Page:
I was reading a post today written by one of my former bishops (you can find his blog here). He and his wife are not very many years older than I am and he is currently serving as a bishop for the second time. He is an amazing man. His wife is an amazing woman. We lived across the courtyard from them in our little apartment in Orem, Utah when my hubby was getting his Masters at BYU. These were the kind of people with whom we felt an immediate connection...it honestly felt like we had known them for...well, like we had known them forever. Every time I hear from them, it is like coming home. I haven't actually seen them since Big Sis was 1 (she's turning 5 in about 10 days) but I still feel very close to them.
We had an unusual experience when we lived in that little apartment in Orem. Our entire ward was made up of families who lived in the apartments. It was one block...one city block. That was the ward. It was an extremely transient ward. Some of us lived there for a few years, some for a few months, some a few weeks and some lived there for several years. The amazing thing about that ward was that it was very, very close knit. I really felt like I knew everyone in the ward all the time. That means if a family only lived there for 2 weeks, I still felt like I knew who they were and that they would probably know me too. It was simply amazing.
Along with having a feeling of knowing everyone, I had amazing spiritual experiences in that ward. Lessons in Relief Society and Gospel Doctrine were amazing. No...there weren't extravagant displays, pictures, flowers, etc., etc...but the lessons were full of the Spirit. I have thought about this for a long time to try to understand why it was like this. I have come to a few conclusions. 1) We were all young (relatively) and inexperienced and had to rely on the handbook, the manuals, and the Spirit for direction. Most of those who were leaders in the ward were experiencing those callings for the first time. We simply had no other option...we didn't know where to look for help besides the handbook, the manuals and the Spirit. 2) We were all poor. This is to say...we were all (more or less) humble. Many of us were in school, some were not, but everyone was struggling. There's just something about being humble and having spiritual experiences (See Alma 32). 3) I think that for the people who lived there at the time...it just felt like we were all there for each other. What I mean is...we had all been led to live there for that time and the reason was to learn from and help, support, etc. each other. We lived in that little apartment when Big Sis was born. During the warm days of spring and summer...you could find me and Big Sis out in the courtyard with several moms and their children. I learned so much from asking those women questions and they helped me to feel like I was still a valuable and important member of society. I could ask them questions about cooking, cleaning, child rearing, etc. and I always just felt support...never judgement.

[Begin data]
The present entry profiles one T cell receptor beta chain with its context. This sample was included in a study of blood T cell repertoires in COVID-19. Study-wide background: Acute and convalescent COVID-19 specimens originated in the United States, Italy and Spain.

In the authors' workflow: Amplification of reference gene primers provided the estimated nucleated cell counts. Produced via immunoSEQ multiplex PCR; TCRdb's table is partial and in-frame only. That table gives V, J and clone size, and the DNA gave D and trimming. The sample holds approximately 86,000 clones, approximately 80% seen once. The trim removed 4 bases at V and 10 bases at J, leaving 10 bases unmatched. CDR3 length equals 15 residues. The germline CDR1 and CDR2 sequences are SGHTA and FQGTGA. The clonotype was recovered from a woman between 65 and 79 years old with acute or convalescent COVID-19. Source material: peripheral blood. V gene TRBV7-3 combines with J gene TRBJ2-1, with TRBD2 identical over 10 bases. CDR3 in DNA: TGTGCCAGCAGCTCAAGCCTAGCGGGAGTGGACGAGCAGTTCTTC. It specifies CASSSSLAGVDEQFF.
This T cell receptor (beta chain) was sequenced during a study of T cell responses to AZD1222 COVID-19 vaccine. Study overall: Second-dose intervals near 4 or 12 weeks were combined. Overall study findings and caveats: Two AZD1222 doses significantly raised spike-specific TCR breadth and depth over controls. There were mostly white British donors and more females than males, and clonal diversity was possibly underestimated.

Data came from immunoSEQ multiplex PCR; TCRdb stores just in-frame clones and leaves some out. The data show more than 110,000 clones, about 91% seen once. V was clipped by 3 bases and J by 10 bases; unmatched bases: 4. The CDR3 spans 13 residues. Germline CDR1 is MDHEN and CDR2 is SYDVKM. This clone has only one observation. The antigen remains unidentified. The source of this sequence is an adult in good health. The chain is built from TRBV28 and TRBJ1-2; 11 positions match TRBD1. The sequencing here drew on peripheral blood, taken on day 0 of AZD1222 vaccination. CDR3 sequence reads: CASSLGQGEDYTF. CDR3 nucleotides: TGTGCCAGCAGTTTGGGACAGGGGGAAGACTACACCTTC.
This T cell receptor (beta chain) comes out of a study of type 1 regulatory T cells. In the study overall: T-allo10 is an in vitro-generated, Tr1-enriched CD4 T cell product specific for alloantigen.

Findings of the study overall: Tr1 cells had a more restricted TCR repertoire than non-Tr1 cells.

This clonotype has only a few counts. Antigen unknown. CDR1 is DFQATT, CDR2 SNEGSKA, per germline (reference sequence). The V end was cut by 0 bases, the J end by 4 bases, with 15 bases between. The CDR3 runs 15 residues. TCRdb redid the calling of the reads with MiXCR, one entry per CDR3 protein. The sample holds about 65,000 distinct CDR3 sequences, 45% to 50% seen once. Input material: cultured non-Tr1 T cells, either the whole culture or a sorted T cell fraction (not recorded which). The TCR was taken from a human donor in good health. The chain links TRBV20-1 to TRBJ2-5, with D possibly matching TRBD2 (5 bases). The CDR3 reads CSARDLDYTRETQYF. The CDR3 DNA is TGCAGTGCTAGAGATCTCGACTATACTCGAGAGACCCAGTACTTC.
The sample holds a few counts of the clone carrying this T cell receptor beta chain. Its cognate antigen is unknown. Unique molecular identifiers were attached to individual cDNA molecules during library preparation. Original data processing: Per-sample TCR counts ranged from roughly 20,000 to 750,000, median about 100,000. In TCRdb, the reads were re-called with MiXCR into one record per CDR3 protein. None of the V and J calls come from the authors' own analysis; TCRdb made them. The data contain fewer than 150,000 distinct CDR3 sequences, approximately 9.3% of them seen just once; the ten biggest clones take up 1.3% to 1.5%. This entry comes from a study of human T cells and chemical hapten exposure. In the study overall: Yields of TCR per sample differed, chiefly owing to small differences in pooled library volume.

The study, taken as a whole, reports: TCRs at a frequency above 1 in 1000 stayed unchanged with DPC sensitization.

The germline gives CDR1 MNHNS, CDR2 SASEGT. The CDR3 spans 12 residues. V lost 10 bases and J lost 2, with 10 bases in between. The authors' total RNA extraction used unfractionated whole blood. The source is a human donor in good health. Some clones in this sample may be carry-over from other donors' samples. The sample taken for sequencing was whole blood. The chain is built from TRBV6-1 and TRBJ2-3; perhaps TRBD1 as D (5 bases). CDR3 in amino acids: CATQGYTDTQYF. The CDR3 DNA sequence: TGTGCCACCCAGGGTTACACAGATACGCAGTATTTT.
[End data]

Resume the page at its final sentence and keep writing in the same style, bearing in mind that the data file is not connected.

I have had the chance to be in the Provo/Orem area a few times since we moved away from that blessed apartment and I always, always ask my husband if we can just drive by our old digs. When we are in our old neighborhood, a wave of happy memories washes over me and I long to go sit on the grass in the courtyard to laugh and cry and enjoy all of my former friends. We really were so blessed...so very blessed.